Such is the new racket. Fitchett was the landlord, Edward Smith, of Butte, Montana, a miner, was the "sucker," and the "capper" is unknown. Fitchett also played the note racket on Brasher Bros. for nearly $1,000, and is supposed to be out of town. His wife purchased two tickets for California, but as far as known Fitchett did not go with her. It is certain that he did not leave Denver with her, although he may have preceded her a few hours and met her down the road. The racket is a new one to “fly” men, and will probably in time become very popular, although it requires some capital and time to work it successfully. When all the factors are in conjunction the game is sure to work.
Was the "capper" Soapy Smith or John Taylor?
It was believed by all that after Doc Baggs had been driven out of Denver no more bunko rackets would be worked, but the imbecile police force allowed another racket to be played last week. It was a plain game and the victim, who is a prominent and wealthy man, was swindled out of $900 in a manner which, while often told, contains this time some
The newspaper begins to figure out that the police are in league with the current bunko gang.
The crime is surrounded with mystery and the police have striven desperately to keep the affair quiet. Owing to the efforts of Chief Lomery, who is more energetic in concealing crime than in discovering it, only a few facts could be learned, but they are sufficient to present case in detail.Could "Mr. John Taylor, or John Smith" be just a mere coincidence for being con men John Taylor and Jeff Smith ("Soapy")?
About two weeks ago a man named Miller came to Denver from New Haven, Connecticut. He is the father of a fine family, and has always stood high in the community in which he has lived. He has been, as far as is known, engaged in banking, and came to Denver to go into business. About three days ago a nice-appearing man met him on the street, and greeting him very heartily as Mr. John Taylor, or John Smith, or something else, from Podunk, obtained his true name.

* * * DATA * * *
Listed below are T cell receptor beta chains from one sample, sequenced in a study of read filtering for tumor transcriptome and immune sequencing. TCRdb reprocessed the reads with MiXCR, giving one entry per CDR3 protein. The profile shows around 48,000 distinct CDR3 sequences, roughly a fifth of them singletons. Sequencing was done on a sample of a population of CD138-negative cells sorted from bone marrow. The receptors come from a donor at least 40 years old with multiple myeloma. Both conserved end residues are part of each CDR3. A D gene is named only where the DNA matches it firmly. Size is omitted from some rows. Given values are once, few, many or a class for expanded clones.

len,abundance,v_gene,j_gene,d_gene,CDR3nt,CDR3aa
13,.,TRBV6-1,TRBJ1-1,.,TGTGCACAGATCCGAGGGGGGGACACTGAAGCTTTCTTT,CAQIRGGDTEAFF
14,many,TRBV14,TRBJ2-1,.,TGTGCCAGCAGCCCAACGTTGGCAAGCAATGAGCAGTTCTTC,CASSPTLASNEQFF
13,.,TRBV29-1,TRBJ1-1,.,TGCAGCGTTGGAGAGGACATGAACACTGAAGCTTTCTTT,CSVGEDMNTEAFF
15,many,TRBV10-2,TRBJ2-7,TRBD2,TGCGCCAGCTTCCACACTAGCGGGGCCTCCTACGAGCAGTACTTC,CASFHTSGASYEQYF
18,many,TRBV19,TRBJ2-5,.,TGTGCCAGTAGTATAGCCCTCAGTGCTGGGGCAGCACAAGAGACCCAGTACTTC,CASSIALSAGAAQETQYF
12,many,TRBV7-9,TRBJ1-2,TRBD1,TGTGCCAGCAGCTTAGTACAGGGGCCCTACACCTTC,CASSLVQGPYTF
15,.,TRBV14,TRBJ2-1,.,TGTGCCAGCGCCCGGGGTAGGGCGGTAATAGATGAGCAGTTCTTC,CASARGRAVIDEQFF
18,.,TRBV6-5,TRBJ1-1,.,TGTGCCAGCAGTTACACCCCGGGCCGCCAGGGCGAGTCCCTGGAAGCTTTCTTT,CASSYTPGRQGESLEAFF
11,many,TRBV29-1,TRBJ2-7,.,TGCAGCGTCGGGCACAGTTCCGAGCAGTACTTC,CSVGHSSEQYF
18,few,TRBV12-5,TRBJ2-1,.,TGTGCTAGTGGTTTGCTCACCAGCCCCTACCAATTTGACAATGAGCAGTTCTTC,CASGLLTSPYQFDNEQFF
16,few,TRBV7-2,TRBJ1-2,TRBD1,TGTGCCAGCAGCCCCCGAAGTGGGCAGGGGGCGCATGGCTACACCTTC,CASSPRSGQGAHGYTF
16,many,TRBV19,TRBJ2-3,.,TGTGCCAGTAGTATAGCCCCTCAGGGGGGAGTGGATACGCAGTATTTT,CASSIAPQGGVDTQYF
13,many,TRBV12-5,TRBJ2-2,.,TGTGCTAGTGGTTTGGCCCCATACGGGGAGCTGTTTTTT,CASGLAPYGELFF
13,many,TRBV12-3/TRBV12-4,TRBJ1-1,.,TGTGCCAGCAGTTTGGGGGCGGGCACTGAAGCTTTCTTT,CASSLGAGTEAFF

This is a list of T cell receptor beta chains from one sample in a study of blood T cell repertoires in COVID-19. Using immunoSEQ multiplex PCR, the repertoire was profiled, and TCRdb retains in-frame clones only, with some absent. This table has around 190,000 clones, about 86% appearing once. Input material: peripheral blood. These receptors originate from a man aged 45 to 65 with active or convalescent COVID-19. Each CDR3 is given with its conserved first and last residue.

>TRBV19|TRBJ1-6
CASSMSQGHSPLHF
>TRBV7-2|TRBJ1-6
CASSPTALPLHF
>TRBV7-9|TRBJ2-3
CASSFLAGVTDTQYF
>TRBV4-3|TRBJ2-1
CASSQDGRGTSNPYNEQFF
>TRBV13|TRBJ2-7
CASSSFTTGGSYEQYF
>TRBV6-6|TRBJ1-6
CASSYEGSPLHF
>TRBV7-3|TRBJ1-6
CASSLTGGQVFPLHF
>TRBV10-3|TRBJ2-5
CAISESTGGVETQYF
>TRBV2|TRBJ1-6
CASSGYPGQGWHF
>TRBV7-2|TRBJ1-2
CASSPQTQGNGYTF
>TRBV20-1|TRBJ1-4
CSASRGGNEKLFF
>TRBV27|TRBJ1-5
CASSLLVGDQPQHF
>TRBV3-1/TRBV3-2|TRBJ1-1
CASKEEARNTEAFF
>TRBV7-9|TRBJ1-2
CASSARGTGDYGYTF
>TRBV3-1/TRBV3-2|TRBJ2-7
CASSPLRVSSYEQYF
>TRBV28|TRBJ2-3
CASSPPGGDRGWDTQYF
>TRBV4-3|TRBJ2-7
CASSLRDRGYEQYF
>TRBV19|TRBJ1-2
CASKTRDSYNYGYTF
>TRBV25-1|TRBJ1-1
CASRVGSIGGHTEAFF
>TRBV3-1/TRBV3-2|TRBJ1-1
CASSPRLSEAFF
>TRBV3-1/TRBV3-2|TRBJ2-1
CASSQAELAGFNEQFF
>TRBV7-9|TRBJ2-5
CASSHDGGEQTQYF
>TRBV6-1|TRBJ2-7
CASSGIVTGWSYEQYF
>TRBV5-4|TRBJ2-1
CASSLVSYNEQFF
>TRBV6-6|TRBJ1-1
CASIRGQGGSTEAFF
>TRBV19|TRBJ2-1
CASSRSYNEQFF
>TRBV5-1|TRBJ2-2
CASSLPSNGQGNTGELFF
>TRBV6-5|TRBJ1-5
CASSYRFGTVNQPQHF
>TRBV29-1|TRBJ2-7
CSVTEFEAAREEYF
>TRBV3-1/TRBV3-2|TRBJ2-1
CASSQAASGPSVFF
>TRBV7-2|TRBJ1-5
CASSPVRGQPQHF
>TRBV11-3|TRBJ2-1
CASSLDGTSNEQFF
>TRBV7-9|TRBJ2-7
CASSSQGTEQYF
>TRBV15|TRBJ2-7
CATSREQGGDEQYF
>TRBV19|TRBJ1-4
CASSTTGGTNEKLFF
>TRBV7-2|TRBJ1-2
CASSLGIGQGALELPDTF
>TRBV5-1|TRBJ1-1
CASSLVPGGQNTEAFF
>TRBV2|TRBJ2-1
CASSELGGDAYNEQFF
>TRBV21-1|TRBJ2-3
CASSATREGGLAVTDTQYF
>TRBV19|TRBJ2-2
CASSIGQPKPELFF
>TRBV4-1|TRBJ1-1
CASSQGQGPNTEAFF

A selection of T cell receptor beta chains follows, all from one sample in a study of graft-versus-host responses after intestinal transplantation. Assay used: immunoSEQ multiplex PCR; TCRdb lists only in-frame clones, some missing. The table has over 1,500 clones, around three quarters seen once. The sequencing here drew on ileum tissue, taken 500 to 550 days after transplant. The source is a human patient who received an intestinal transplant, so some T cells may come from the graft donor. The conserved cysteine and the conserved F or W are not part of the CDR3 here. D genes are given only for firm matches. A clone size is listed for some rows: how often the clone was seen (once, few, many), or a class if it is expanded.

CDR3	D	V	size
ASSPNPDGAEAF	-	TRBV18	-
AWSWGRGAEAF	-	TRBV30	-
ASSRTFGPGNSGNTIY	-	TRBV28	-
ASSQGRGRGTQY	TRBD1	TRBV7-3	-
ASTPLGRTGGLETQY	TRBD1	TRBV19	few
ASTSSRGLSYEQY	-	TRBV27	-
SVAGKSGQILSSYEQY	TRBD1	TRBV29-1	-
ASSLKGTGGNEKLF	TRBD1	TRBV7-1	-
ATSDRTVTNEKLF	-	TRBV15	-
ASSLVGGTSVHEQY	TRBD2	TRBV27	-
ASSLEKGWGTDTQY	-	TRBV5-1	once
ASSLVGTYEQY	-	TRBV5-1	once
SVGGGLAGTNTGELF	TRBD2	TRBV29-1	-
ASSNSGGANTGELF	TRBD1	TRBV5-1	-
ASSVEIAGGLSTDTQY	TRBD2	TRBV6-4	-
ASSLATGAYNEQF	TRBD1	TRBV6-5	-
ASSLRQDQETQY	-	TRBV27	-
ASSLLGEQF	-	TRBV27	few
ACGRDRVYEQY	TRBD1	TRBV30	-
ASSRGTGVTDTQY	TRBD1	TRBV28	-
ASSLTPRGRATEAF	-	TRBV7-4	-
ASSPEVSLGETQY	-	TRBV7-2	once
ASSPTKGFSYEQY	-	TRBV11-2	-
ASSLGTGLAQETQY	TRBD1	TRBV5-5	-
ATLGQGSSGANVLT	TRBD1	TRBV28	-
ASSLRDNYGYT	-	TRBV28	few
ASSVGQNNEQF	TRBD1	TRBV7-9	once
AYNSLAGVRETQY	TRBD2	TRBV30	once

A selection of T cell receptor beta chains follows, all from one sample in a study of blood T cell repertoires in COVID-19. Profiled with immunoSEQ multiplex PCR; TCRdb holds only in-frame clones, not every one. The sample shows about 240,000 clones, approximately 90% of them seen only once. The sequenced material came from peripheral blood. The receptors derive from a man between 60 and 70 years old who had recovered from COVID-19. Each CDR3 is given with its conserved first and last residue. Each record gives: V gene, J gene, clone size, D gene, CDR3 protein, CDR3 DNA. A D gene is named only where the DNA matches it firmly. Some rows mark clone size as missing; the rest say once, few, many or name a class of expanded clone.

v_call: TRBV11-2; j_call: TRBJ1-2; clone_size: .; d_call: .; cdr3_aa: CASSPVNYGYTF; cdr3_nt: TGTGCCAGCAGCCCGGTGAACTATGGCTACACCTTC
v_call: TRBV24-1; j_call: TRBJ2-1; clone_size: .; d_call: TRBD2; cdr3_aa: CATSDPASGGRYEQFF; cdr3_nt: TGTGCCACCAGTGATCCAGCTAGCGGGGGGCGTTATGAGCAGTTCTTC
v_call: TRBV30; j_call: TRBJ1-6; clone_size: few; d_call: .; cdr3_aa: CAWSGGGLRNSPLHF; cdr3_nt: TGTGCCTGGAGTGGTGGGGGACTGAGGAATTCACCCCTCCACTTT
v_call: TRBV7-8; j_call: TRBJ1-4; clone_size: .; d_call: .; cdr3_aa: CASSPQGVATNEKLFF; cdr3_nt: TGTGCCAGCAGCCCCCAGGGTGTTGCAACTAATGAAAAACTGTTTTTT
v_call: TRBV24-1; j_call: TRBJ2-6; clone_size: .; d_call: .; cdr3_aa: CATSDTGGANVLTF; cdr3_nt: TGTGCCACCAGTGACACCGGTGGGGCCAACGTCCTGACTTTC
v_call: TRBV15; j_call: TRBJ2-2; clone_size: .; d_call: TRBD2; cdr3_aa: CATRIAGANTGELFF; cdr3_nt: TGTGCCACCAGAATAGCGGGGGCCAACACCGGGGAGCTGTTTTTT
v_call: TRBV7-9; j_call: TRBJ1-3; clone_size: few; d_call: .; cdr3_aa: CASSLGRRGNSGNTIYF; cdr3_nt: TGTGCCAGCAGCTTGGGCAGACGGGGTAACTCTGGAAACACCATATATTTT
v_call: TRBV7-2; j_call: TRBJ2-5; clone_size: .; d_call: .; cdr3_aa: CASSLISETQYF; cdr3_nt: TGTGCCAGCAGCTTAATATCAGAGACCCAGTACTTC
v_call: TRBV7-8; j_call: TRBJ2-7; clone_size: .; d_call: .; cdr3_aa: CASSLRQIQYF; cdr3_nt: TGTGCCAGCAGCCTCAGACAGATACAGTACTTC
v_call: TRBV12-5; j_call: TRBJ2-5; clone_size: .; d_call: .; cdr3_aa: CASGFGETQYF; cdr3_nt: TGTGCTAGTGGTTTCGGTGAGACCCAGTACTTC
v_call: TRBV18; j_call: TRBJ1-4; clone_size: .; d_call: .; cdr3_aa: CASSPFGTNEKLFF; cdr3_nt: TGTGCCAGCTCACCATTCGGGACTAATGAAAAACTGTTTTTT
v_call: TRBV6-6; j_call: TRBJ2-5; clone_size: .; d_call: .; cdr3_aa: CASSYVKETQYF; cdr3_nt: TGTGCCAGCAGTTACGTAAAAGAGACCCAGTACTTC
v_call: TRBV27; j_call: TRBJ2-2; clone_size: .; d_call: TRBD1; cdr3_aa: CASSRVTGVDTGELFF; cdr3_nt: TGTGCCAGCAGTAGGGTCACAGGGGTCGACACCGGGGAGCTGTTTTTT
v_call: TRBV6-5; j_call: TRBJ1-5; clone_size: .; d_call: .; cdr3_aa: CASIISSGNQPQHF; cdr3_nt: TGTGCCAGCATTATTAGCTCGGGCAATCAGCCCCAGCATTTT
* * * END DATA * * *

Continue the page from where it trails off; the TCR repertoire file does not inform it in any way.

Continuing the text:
Soon afterwards another man met him and calling him by his right name entered into a conversation, in which he mentioned the names of several cashiers in New Haven, and invited Mr. Miller to go down to a picture store, where Mr. Miller's newly-found friend had drawn a fine painting in a raffle. Mr. Miller went with the stranger and was roped into a bunko game. In a very few minutes he had lost $400 in money, but the spirit of gambling was on him and he put up a $500 draft. This also went, and he walked out, looking for some one to advise him. He ran across a prominent young merchant and told him a few of the facts, and by him was introduced to Chief Lomery who sent Sergeant John Phillips out on the case. He soon arrested a man from pueblo and
So that he returned all the money and the draft, upon condition, however, that he should be released. This condition was carried out and thus Lomery deliberately compounded a felony.The fact that the police do not name the swindler, and then allow him to be released, clues the newspaper reporter that the police are in league with the bunko men, so he paid the police chief a visit.
A REPUBLICAN reporter, learning some of the facts, went the Chief for further information. He at first professed ignorance and said he did not know the name of the victim or that of the confidence man. Upon being pressed closely he said he was under promise not to reveal the name of the victim; that he was a responsible man and did not desire publicity, and he was under promise not to reveal the name. The reporter started for the store of the merchant who first met Miller, but the Chief of Police, not satisfied with refusing information himself, sent Officer Moll out on a run to warn the merchant not to give any information. The reporter arrived while the officer was doing his Chief's bidding, and, disgusted with this evidence of venality and corruption shown in concealing the existence of crime from the people, left the store without seeking further information.
Thus it will be seen that within a week two confidence games for large amounts have been played in the city, and in each case the police have kept the facts from the people. Such venality in the work of the guardians the city's morals and peace has never been seen before, and is a warning to citizens who desire some information regarding the work done by their servants.
"You cannot beat a roulette table unless you steal money from it."